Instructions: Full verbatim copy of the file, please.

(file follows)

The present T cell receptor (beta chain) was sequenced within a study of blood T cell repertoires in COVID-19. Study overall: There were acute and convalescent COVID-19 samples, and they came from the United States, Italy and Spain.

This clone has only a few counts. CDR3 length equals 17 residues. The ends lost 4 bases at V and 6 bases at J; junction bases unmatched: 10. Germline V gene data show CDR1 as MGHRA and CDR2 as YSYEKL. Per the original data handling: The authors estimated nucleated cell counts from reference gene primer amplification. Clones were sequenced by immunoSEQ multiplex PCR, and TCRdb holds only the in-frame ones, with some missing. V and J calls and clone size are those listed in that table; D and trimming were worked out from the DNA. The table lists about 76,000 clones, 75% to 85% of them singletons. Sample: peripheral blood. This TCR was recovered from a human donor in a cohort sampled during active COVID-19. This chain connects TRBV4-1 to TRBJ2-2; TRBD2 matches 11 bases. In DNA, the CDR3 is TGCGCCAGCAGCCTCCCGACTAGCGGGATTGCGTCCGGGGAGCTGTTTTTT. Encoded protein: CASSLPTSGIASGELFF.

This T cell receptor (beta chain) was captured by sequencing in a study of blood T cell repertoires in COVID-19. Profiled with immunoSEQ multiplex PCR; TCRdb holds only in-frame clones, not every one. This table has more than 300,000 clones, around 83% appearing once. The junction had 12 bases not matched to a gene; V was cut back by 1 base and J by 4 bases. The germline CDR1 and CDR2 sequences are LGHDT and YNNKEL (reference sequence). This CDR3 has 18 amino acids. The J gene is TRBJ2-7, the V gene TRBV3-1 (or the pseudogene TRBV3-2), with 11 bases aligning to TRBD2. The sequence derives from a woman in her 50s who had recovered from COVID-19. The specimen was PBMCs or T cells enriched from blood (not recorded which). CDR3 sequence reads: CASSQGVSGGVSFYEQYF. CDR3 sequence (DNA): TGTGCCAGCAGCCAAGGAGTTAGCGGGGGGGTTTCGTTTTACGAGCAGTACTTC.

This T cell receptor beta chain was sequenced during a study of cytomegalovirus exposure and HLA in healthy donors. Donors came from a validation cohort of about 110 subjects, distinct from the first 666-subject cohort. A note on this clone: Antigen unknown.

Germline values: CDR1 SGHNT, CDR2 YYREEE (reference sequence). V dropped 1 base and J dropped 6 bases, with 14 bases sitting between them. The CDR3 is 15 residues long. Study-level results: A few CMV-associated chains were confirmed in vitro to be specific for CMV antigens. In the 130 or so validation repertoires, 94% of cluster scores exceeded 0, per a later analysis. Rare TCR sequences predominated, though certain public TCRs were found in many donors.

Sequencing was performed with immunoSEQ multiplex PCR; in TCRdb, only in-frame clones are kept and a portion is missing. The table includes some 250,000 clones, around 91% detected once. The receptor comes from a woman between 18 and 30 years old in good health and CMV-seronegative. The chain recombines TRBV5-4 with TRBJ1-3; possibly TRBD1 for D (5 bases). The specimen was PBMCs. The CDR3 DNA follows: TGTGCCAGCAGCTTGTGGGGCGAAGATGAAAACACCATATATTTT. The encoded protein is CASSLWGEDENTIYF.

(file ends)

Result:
The present T cell receptor (beta chain) was sequenced within a study of blood T cell repertoires in COVID-19. Study overall: There were acute and convalescent COVID-19 samples, and they came from the United States, Italy and Spain.

This clone has only a few counts. CDR3 length equals 17 residues. The ends lost 4 bases at V and 6 bases at J; junction bases unmatched: 10. Germline V gene data show CDR1 as MGHRA and CDR2 as YSYEKL. Per the original data handling: The authors estimated nucleated cell counts from reference gene primer amplification. Clones were sequenced by immunoSEQ multiplex PCR, and TCRdb holds only the in-frame ones, with some missing. V and J calls and clone size are those listed in that table; D and trimming were worked out from the DNA. The table lists about 76,000 clones, 75% to 85% of them singletons. Sample: peripheral blood. This TCR was recovered from a human donor in a cohort sampled during active COVID-19. This chain connects TRBV4-1 to TRBJ2-2; TRBD2 matches 11 bases. In DNA, the CDR3 is TGCGCCAGCAGCCTCCCGACTAGCGGGATTGCGTCCGGGGAGCTGTTTTTT. Encoded protein: CASSLPTSGIASGELFF.

This T cell receptor (beta chain) was captured by sequencing in a study of blood T cell repertoires in COVID-19. Profiled with immunoSEQ multiplex PCR; TCRdb holds only in-frame clones, not every one. This table has more than 300,000 clones, around 83% appearing once. The junction had 12 bases not matched to a gene; V was cut back by 1 base and J by 4 bases. The germline CDR1 and CDR2 sequences are LGHDT and YNNKEL (reference sequence). This CDR3 has 18 amino acids. The J gene is TRBJ2-7, the V gene TRBV3-1 (or the pseudogene TRBV3-2), with 11 bases aligning to TRBD2. The sequence derives from a woman in her 50s who had recovered from COVID-19. The specimen was PBMCs or T cells enriched from blood (not recorded which). CDR3 sequence reads: CASSQGVSGGVSFYEQYF. CDR3 sequence (DNA): TGTGCCAGCAGCCAAGGAGTTAGCGGGGGGGTTTCGTTTTACGAGCAGTACTTC.

This T cell receptor beta chain was sequenced during a study of cytomegalovirus exposure and HLA in healthy donors. Donors came from a validation cohort of about 110 subjects, distinct from the first 666-subject cohort. A note on this clone: Antigen unknown.

Germline values: CDR1 SGHNT, CDR2 YYREEE (reference sequence). V dropped 1 base and J dropped 6 bases, with 14 bases sitting between them. The CDR3 is 15 residues long. Study-level results: A few CMV-associated chains were confirmed in vitro to be specific for CMV antigens. In the 130 or so validation repertoires, 94% of cluster scores exceeded 0, per a later analysis. Rare TCR sequences predominated, though certain public TCRs were found in many donors.

Sequencing was performed with immunoSEQ multiplex PCR; in TCRdb, only in-frame clones are kept and a portion is missing. The table includes some 250,000 clones, around 91% detected once. The receptor comes from a woman between 18 and 30 years old in good health and CMV-seronegative. The chain recombines TRBV5-4 with TRBJ1-3; possibly TRBD1 for D (5 bases). The specimen was PBMCs. The CDR3 DNA follows: TGTGCCAGCAGCTTGTGGGGCGAAGATGAAAACACCATATATTTT. The encoded protein is CASSLWGEDENTIYF.